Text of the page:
(Photo by MICHEL EULER/POOL/AFP via Getty Images)
- The Fed can claim victory in its war against inflation and needs to stop hiking interest rates, according to JPMorgan’s David Kelly.
- “I think they need to stop. This is a war that they’ve won, and they’re in danger of tipping the economy into recession,” he said.
- Kelly expects three consecutive rate increases of 25 basis points each by May and sees borrowing costs staying there till year-end.
The Federal Reserve has won its war against inflation and needs to end its interest-rate increases to prevent a recession, according to JPMorgan Asset Management’s investment chief.
The likelihood, however, is that the US central bank isn’t yet done with monetary tightening, David Kelly told Bloomberg Thursday, adding more rate hikes are expected from February onward.
“I think they need to stop. This is a war that they’ve won, and they’re in danger of tipping the economy into recession. I think they’re making the fiscal problem worse, so I wish they would be done,” Kelly said.
US inflation has been on a steady decline since mid-2022, with the annual rate for December coming in at 6.5% — the slowest pace in more than a year.
That has stoked optimism that price pressures are cooling in response to the Fed’s most aggressive monetary tightening campaign since the 1980s. The central bank has boosted its benchmark rate close to 4.5%, from almost zero last March.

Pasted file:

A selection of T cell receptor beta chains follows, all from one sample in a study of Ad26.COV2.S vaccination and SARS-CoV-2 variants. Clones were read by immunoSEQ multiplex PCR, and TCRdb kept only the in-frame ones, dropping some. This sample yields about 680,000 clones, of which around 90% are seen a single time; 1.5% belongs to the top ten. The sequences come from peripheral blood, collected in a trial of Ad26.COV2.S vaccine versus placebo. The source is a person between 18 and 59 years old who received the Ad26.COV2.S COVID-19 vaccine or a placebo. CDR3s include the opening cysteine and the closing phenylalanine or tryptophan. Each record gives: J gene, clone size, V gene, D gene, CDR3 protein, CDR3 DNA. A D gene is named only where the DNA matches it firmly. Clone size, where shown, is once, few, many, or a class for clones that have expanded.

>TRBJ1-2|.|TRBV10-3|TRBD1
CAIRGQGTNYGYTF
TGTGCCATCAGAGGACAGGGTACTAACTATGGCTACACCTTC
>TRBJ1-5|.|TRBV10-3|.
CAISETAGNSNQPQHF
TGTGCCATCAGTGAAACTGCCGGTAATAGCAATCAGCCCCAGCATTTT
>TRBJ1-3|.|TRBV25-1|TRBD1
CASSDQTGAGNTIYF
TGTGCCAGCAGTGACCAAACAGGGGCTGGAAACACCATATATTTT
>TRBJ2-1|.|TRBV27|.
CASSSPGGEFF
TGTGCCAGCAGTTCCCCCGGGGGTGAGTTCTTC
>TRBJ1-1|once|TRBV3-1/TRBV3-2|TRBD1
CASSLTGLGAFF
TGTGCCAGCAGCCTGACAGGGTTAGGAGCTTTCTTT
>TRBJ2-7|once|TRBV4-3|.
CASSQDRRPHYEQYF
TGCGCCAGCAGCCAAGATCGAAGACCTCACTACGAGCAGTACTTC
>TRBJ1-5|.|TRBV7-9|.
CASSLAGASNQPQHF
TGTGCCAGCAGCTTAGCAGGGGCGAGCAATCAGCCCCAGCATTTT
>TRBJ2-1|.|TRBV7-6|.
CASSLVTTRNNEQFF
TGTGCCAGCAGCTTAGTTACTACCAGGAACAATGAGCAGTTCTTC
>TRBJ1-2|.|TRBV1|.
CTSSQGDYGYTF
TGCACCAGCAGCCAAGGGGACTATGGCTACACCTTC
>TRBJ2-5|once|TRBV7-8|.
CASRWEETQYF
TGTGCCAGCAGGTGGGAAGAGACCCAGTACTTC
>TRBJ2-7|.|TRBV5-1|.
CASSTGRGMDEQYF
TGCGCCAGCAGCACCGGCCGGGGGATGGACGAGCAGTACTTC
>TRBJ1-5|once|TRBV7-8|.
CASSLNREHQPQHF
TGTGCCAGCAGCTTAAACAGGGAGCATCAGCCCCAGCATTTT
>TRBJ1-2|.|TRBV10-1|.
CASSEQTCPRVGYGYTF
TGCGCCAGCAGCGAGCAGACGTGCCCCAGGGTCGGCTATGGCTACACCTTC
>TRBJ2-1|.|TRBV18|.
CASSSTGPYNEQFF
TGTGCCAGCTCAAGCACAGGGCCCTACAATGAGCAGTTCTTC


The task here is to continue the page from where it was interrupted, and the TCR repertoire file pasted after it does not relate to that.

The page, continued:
Despite the decline in inflation, market consensus is that the Fed will raise rates by 25 basis points at its February 1 meeting, Kelly pointed out. The institution is likely to announce three such increases by May before maintaining rates at those levels through year-end, according to him.
“That’s what they want to do. The question is, will the economy be strong enough to allow them to hold rates at that relatively high level,” Kelly said.
He added it’s too early to tell whether the US economy is resilient in the face of the rate hikes. “What we know for sure is the economy is going to be growing slowly,” Kelly said.
“We’ve got a very low savings rate and I think that’s a big problem because what’s happened is, consumers have been living beyond their means for the last few years because of government handouts and if they try to normalize that savings rate – if they stop increasing their borrowing as much – that’s going to slow consumer spending,” he added.